Chile’s government Friday pledged to crack down on Chilean crews suspected of committing hundreds of burglaries in Southern California and across other states.
Traveling bands of so-called tourist burglars from Chile are a growing concern for law enforcement, and Southern California was identified as a hot zone, with scores of cars, businesses and homes targeted for theft.
The Times reported Wednesday that a visa waiver program has helped some Chileans suspected of crimes enter the country.
The Chilean Embassy in Washington issued a statement saying it takes seriously any threat to international security.
“The Ministry of Foreign Affairs of Chile considers that this is a situation of high concern,” the statement said. “In fact, the Representative of the Investigative Police of Chile in Washington is closely monitoring the situation and is in contact with our Consulates and with federal, state and local law enforcement in order to control and prevent reoccurrence of these regrettable events.”
Simi Valley police recently arrested three Chilean men on suspicion of multiple vehicle burglaries. Each was in the U.S. on temporary waivers, police said. In January, four other Chilean men were arrested in connection with 20 home burglaries and other thefts from vehicles at golf courses in the same community.
A crew believed to be connected to a Chilean ring pried into a Laguna Niguel jewelry store last month, swiping more than $1 million in goods.
Similar crimes have been reported in Texas, Arizona, Colorado, New York and other states as well as several European countries, the FBI said.
An official with U.S. Customs and Border Protection, which enforces immigration policies, said the agency is aware of “tourist burglars” and is sharing information with law enforcement.
The ESTA — Electronic System for Travel Authorization — can be used for tourism, business, study or medical purposes for 90 days. The streamlined visa waivers are good for two years and can be used for multiple entries.
The visa waiver doesn’t guarantee entry into the United States, said the official, who requested anonymity because he was not authorized to speak publicly. The determination is made after interviews on U.S. soil. But until an arrest is made, an individual can’t be flagged in a database to block their entry.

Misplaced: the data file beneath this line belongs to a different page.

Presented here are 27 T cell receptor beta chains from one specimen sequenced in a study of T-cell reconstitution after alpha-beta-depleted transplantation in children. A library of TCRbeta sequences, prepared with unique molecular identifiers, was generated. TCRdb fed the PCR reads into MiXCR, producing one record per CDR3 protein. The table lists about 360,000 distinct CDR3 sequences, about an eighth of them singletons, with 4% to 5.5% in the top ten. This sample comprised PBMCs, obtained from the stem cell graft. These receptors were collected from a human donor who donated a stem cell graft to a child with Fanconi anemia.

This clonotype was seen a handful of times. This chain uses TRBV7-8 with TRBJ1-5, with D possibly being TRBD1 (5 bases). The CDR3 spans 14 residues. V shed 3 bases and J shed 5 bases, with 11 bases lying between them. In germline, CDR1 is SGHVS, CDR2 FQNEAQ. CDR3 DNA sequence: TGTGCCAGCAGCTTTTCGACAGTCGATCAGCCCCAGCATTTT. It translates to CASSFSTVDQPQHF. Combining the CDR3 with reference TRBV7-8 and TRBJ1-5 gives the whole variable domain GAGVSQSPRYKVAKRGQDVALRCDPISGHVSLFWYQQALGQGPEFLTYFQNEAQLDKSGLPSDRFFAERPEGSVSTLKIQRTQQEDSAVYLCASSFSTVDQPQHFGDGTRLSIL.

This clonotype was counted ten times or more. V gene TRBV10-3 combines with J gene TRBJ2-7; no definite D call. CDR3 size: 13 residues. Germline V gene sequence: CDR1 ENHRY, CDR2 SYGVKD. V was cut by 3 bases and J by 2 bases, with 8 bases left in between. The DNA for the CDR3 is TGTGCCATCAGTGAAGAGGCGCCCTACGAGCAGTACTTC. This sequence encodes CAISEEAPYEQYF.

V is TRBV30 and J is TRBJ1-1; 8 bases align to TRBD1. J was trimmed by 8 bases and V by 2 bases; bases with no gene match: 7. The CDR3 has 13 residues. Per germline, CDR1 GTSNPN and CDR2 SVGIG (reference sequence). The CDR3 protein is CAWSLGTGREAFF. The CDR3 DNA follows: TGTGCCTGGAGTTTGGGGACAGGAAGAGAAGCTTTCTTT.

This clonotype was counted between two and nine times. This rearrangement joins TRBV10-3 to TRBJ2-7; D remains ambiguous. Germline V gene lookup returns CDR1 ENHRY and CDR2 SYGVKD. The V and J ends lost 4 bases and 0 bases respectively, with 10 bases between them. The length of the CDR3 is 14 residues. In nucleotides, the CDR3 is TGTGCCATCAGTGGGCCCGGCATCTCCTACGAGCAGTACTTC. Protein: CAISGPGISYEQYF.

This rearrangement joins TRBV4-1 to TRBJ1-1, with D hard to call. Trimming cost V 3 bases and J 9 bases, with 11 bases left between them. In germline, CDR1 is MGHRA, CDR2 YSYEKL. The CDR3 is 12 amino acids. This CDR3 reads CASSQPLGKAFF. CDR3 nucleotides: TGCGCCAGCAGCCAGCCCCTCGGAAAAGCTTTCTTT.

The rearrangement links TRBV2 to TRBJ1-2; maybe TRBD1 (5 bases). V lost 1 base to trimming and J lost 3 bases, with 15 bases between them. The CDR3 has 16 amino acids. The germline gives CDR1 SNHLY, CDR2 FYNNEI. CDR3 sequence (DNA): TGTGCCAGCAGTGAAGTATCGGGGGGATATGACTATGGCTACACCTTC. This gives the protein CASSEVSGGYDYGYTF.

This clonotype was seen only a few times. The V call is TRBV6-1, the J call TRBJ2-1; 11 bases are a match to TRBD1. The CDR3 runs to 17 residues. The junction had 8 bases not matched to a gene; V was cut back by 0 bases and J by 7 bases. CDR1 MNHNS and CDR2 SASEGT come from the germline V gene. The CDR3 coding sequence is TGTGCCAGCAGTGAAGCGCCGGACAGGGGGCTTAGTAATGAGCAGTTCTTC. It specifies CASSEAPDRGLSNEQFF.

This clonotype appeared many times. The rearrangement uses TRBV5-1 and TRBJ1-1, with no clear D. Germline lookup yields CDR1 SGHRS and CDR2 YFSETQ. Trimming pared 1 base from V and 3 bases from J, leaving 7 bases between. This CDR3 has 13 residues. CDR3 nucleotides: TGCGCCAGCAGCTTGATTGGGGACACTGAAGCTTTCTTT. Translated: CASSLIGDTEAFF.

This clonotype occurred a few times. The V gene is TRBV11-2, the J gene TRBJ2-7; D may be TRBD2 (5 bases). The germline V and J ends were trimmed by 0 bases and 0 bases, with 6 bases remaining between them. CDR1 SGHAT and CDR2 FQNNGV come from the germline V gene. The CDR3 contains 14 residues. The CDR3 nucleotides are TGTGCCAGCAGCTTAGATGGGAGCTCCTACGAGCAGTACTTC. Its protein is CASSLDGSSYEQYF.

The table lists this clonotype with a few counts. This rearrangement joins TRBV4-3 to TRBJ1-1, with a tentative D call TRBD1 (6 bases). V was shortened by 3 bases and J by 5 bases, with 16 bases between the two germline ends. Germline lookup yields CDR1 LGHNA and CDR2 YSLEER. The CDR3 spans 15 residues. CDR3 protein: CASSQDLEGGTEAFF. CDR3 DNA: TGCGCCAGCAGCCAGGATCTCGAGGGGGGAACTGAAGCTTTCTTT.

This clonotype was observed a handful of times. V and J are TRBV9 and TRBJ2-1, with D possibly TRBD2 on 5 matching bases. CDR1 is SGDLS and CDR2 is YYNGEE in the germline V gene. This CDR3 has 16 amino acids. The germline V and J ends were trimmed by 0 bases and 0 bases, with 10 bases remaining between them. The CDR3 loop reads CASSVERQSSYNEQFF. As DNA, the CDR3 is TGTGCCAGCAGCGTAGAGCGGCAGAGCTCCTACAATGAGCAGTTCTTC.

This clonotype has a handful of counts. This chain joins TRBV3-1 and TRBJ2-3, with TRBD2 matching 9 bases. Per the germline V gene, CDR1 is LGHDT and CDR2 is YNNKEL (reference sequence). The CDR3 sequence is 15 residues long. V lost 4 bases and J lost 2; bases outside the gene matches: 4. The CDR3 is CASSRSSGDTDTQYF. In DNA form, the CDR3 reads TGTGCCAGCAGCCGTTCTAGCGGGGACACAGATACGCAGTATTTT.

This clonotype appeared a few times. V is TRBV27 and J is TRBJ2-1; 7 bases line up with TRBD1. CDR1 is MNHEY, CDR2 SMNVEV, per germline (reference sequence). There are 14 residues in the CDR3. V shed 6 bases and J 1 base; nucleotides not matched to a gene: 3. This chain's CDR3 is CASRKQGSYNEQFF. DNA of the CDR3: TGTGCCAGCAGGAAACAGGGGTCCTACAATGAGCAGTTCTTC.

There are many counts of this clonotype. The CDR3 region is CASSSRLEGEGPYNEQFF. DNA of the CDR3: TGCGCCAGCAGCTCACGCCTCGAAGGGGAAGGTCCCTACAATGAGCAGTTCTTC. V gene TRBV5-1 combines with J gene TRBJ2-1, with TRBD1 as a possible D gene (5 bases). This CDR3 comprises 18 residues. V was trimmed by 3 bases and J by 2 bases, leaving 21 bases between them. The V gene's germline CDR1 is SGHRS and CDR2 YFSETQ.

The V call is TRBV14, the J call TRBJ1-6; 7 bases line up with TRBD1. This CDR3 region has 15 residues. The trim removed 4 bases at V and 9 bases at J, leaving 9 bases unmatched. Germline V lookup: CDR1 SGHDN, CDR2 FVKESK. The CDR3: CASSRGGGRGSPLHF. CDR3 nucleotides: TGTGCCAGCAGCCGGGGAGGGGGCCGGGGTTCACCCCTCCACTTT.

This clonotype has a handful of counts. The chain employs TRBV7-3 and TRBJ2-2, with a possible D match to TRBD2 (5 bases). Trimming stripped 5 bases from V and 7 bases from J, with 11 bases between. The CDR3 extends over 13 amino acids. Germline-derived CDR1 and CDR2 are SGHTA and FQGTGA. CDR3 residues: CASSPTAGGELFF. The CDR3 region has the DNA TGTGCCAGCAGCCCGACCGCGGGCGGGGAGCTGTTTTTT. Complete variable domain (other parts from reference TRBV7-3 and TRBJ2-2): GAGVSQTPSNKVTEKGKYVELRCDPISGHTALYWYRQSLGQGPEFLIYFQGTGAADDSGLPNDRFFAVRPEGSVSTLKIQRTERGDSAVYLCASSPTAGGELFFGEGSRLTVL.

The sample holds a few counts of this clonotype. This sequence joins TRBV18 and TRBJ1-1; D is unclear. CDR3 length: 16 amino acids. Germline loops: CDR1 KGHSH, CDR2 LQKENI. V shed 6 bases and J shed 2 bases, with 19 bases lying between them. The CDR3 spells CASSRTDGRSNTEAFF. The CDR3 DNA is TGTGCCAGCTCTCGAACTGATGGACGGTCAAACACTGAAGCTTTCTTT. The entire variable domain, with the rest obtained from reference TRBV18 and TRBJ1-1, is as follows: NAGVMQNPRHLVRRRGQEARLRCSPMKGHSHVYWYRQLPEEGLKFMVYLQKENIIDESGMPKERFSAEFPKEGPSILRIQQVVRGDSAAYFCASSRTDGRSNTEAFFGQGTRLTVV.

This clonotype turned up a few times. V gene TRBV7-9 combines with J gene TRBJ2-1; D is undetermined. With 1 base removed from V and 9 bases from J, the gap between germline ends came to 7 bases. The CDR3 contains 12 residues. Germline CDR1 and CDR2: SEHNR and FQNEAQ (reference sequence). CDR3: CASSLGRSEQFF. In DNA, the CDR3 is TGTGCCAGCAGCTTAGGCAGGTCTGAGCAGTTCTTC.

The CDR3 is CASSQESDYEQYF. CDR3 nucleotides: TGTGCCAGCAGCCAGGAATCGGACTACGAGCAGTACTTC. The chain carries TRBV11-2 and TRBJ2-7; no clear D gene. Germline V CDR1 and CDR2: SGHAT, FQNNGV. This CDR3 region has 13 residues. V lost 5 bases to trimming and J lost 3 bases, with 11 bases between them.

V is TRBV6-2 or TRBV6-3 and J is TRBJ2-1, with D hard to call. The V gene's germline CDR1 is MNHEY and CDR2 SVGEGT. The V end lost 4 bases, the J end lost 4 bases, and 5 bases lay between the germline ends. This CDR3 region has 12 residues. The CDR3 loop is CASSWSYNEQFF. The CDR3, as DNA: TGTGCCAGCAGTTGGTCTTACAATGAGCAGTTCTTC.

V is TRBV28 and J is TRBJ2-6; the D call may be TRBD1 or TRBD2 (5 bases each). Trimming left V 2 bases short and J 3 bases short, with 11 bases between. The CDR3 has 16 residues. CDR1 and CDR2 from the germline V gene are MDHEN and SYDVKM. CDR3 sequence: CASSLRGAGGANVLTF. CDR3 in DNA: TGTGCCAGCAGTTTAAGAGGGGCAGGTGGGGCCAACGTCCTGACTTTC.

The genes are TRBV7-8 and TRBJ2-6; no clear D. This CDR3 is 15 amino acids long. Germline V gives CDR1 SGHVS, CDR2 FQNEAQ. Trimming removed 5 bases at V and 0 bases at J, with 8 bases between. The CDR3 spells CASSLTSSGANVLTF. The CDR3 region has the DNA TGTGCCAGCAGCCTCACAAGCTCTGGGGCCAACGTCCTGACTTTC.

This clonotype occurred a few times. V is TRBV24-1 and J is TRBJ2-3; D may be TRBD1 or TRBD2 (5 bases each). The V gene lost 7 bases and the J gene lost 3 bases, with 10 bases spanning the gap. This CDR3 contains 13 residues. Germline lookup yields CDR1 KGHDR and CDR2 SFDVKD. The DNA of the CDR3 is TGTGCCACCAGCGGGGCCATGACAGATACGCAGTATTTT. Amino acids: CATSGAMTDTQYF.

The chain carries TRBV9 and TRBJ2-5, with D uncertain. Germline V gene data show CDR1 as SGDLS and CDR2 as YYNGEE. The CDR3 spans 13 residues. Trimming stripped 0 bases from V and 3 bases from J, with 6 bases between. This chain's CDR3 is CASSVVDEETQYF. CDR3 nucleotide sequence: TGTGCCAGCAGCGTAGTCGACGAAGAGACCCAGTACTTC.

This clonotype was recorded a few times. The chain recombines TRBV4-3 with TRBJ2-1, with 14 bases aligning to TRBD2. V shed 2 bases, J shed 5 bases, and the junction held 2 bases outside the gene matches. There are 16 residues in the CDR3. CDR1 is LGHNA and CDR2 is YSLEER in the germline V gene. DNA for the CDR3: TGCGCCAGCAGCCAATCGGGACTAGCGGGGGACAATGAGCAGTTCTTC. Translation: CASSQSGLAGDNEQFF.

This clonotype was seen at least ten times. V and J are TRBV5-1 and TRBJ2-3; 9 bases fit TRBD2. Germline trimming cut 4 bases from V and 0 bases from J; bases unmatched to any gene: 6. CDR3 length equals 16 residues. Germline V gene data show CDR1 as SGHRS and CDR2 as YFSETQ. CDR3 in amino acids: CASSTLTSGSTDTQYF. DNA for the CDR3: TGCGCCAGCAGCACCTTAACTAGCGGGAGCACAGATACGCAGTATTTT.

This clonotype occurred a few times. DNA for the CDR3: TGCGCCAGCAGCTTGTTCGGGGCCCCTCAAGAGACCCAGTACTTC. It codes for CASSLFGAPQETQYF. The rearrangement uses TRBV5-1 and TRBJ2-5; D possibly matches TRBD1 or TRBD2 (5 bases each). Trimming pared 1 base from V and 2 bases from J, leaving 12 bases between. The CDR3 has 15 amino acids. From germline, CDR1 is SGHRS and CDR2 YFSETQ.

“There’s a lot of intelligence going on behind the scenes,” the official said.
Once The Times detailed the crimes this week, headlines popped up across Chile and spread through the Chilean community in Los Angeles.
Ricardo Flores, owner of Rincón Chileno, a Chilean restaurant and delicatessen in East Hollywood and Lawndale, said relatives and friends flooded his phone this week to discuss the series of crimes. Pastries and empanadas fill display cases at the Melrose Avenue eatery, which sports colorful red soccer shirts and Chilean flags hanging on the wall.
He said Chileans visiting the store didn’t know about the burglaries and speculated that the crews are receiving help with travel and living expenses from inside the U.S.
He called for more scrutiny of the waiver program.
“They need to stop this,” he said, grabbing a carne empanada from the case. “This is only the tip of the iceberg.”
The United States annually reviews how often residents from each country violate laws while here. A high number of arrests or violations could damage a country’s eligibility for the waivers, said the U.S. Customs and Border Protection official. Citizens of 38 countries currently qualify for the waivers.
Chileans fear negative perceptions could spread among Americans and law enforcement, especially if a “Chilean gang breaks into the house of an influential figure,” said Boris van der Spek, editor in chief of Chile Today in the capital, Santiago.
“Task forces are now focusing on the nationality instead of the crime,” he said about events in Canada, where the crews have also struck. Last year, Canadian police arrested a gang of 15 Chileans who stole more than $2.7 million in 400 burglaries. “This doesn’t help the image that Chile is trying to sell internationally.”
Carlos Gutierrez, a retired captain with the Chilean national police and professor of forensic sciences at Chaminade University in Honolulu, said the country’s two police agencies aren’t sharing enough information with the FBI.
“This situation is really embarrassing for our country,” he said. “Everybody is concerned.”
Laura Eimiller, an FBI spokeswoman in Los Angeles, said the FBI representative in Chile is working closely with authorities in the country. She declined to comment on how well the Chilean agencies share information.
Although the burglaries have occurred in multiple states and countries, the Chilean Embassy said it doesn’t believe the crimes are as widespread.
The crime patterns emerged in the last year after crews employed inventive techniques to gain entry to properties, such as cutting electricity to a jewelry store in Orange County last month and waiting 24 hours for the alarm system’s batteries to drain.
Last week, Simi Valley police arrested a crew with a jamming device that prevented car owners from locking their vehicles. The tactics didn’t surprise Gutierrez, who noted both had been tried in Chile.